WASHINGTON: Top-ranked Scottie Scheffler, the reigning Masters champion, clung to a one-stroke lead when Saturday's (Sunday in Manila) third round of the US PGA's Tour Championship was suspended due to lightning.
Tokyo Olympic champion Xander Schauffele was only one shot adrift when the last 14 players on the course were halted, setting up a tense last-day drama in the PGA's season-ending showdown at East Lake in Atlanta.
Scheffler paced the 29-player field at 19-under par through 12 holes with playing partner and fellow American Schauffele on 18-under.
"With a 72-hole event I think it's still pretty early in the tournament," Scheffler said. "We're all just kind of jockeying for position and I was just out there trying to hit some quality shots."
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South Korean Im Sung-jae was third on 16-under with four holes remaining, while four-time major winner Rory McIlroy of Northern Ireland was fourth on 15-under and 5-under on the day through 16 holes.
Scheffler began the tournament with a four-stroke edge on Schauffele thanks to a staggered-start scoring system based on season point totals, but Schauffele had trimmed that edge to two strokes after 36 holes.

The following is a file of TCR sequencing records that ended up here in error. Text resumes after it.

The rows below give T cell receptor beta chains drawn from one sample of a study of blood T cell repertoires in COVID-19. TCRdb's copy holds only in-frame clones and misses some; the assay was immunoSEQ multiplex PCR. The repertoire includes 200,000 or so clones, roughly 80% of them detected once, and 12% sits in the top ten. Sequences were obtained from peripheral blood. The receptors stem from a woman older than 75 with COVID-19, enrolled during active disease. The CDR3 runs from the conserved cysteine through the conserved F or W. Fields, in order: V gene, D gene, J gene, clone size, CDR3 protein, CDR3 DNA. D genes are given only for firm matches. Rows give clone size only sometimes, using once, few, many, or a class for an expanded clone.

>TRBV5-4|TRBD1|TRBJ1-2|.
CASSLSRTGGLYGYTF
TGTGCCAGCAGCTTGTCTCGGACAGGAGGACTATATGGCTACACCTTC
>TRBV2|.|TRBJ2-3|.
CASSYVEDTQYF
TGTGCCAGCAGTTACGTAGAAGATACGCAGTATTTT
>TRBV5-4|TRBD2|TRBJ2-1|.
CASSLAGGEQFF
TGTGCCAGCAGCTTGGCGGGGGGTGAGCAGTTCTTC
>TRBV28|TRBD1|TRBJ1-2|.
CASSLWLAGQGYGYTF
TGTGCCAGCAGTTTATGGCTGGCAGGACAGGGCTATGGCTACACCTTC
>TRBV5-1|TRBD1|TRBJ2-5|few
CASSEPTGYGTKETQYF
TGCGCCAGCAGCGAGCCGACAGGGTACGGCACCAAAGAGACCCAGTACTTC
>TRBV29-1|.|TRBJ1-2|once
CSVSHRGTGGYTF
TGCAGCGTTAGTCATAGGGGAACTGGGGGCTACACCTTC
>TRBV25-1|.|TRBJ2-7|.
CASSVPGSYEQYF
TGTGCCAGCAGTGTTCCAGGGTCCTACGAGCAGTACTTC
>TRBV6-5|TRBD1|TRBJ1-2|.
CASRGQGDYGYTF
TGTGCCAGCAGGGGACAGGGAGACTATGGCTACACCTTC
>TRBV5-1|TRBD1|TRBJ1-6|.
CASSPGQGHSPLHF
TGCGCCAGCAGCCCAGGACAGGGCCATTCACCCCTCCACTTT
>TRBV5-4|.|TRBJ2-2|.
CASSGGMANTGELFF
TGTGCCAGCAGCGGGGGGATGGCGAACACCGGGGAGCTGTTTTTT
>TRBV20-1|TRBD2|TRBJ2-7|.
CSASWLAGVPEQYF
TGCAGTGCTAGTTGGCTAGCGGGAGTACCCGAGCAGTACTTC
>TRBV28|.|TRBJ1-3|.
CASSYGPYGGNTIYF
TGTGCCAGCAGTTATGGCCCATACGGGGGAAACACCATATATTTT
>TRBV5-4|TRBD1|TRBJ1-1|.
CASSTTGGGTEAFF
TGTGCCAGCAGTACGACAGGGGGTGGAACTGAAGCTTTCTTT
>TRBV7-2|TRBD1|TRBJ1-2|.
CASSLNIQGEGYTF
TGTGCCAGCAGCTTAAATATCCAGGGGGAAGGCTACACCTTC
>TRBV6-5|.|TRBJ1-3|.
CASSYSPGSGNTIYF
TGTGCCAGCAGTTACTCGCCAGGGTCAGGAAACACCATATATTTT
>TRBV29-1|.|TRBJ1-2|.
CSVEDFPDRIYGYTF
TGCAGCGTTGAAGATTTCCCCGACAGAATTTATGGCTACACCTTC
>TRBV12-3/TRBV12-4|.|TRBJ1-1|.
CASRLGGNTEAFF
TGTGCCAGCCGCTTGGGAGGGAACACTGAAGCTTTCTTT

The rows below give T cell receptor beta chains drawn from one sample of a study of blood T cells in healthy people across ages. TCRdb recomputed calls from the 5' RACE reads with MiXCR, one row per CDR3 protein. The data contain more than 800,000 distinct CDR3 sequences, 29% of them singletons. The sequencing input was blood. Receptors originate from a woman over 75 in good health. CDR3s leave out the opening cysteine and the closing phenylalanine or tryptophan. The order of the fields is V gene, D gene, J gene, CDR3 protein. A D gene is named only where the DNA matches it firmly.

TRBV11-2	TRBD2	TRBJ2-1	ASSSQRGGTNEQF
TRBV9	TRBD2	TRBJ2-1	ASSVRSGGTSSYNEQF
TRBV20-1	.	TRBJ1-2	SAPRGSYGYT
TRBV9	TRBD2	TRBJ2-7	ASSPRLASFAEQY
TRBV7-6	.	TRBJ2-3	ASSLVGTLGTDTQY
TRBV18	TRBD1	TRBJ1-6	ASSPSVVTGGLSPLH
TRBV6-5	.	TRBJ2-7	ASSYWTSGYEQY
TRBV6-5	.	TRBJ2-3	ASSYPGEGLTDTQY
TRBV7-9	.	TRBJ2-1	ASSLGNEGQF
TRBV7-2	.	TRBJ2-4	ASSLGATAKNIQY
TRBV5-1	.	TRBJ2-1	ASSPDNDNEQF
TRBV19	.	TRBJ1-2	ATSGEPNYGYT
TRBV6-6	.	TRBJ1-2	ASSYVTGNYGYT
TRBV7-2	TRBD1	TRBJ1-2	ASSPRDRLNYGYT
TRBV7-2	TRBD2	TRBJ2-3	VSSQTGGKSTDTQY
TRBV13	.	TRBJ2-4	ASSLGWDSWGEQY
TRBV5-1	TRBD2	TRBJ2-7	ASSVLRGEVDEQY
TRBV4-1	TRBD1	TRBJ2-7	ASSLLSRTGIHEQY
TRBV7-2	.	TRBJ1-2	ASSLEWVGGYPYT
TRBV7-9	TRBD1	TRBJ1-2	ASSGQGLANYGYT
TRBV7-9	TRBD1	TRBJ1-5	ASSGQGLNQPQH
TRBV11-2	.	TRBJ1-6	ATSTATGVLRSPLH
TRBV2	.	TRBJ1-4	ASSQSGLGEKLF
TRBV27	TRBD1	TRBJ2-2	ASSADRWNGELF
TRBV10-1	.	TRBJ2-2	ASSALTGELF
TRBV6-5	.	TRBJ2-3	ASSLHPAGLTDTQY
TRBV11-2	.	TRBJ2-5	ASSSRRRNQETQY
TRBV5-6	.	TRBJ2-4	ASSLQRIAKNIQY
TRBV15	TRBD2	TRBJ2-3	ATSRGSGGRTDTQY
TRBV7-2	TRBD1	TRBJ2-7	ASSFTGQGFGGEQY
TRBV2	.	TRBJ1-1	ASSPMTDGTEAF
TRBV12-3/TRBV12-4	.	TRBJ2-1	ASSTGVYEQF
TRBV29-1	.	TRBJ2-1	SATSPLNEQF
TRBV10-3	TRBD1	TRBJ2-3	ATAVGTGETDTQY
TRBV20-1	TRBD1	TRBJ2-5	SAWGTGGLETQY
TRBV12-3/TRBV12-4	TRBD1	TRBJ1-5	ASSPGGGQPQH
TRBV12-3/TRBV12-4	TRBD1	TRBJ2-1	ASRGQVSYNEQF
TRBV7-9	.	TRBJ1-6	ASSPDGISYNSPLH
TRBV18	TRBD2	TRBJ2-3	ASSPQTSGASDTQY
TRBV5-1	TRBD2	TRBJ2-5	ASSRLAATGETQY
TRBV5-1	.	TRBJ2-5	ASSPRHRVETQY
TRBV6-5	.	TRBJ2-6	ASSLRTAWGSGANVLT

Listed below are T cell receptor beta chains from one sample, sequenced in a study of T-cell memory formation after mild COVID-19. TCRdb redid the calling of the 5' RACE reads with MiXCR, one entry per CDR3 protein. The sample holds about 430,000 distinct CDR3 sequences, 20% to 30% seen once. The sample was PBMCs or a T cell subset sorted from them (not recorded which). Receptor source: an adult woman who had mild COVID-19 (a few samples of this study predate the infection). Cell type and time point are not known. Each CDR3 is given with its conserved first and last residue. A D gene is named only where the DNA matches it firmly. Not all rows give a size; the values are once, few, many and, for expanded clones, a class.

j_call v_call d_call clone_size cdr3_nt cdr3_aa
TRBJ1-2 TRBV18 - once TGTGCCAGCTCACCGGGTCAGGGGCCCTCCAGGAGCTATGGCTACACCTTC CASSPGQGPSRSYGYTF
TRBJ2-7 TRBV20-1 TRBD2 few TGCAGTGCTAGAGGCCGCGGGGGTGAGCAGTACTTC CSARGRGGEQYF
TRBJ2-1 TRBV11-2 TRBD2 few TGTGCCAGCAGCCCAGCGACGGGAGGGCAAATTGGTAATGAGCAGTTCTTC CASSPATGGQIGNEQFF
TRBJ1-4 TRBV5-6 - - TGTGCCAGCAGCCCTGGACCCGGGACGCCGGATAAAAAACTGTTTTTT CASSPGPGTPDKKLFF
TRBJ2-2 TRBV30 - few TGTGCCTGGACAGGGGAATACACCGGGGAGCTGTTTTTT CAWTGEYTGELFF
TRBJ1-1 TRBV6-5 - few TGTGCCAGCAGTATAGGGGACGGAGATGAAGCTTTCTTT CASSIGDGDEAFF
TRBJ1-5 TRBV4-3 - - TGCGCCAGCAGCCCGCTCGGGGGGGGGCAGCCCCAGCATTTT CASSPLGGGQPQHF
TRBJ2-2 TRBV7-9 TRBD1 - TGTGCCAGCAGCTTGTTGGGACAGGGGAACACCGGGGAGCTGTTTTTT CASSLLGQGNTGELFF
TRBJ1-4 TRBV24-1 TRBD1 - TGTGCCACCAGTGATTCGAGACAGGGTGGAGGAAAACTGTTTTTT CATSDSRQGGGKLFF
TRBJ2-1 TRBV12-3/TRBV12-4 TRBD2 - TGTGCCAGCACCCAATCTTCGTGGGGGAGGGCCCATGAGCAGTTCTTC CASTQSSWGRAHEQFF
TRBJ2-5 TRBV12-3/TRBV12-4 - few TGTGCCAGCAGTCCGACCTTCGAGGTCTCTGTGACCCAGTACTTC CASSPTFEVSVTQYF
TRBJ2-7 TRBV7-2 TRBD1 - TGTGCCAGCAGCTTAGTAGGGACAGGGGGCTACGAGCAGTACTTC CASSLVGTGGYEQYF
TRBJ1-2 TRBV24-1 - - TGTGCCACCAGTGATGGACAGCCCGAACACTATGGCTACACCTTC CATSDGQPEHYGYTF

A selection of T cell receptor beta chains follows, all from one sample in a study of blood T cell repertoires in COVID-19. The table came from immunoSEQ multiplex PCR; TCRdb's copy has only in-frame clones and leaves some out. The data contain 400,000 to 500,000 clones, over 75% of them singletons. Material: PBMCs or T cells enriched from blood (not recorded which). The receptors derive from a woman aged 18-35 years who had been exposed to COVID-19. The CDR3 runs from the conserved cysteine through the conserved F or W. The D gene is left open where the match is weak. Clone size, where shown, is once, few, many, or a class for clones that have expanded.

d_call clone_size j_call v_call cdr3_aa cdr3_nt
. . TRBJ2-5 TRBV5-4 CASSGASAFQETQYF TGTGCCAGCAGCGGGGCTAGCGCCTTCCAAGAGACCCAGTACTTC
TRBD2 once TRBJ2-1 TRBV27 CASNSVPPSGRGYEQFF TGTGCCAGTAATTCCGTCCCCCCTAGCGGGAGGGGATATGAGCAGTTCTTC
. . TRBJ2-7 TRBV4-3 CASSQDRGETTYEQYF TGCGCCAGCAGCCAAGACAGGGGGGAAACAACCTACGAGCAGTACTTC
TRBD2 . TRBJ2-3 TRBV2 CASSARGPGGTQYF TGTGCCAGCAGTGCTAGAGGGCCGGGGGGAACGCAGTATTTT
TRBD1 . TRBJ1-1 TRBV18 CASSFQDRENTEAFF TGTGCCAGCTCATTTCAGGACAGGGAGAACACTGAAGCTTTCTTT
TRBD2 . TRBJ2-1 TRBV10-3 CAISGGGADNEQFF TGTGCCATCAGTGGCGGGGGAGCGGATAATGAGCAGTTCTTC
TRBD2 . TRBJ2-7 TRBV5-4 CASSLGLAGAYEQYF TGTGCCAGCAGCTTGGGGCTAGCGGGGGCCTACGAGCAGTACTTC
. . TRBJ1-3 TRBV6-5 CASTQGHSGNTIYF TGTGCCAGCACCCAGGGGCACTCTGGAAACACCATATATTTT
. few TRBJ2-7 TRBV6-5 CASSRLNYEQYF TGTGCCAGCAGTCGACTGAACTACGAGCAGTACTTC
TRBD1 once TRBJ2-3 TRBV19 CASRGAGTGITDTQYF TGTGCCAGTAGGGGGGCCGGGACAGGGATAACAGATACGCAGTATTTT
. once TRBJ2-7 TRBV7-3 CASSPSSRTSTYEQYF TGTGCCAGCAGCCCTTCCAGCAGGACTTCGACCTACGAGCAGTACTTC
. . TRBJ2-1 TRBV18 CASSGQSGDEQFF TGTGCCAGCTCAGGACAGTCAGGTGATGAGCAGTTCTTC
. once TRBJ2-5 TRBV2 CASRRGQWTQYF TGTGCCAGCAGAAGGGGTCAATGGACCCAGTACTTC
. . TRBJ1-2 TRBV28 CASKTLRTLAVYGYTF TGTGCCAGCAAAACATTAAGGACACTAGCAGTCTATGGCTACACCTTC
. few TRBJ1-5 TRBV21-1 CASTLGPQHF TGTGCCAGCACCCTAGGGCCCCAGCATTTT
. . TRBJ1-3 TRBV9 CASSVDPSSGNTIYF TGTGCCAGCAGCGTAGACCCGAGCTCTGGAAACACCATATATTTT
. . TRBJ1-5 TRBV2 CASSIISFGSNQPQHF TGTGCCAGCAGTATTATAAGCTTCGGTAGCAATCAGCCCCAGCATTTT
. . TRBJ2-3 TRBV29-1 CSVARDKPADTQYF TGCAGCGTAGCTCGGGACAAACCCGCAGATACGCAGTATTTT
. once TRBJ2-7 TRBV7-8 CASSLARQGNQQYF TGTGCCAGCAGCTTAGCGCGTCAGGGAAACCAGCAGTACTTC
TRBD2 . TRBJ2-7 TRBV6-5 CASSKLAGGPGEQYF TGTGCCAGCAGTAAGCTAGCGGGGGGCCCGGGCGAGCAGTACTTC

After lightning caused a 58-minute delay in tee times before leaders teed off, Schauffele made a charge.
He sank a birdie putt from just outside 12 feet at the par-3 second hole and another from just past four feet at the third to match Scheffler for the lead at 19-under.
Schauffele paid the price for missing fairways with bogeys at the fourth and fifth holes, only to birdie the sixth and seventh — the latter on a 33-foot putt — to again equal Scheffler.
After seven pars, Scheffler holed a 12-foot birdie putt at the eighth to pull one stroke ahead and both leaders made bogeys at the par-3 11th after landing in bunkers, leaving Scheffler ahead when play was stopped.
Play was set to resume Sunday morning with leaders teeing off in the final round in the early afternoon.
The staggered scoring system means whoever fires the week's low 72-hole total will not necessarily win the $18 million top prize on offer from the FedEx Cup playoffs.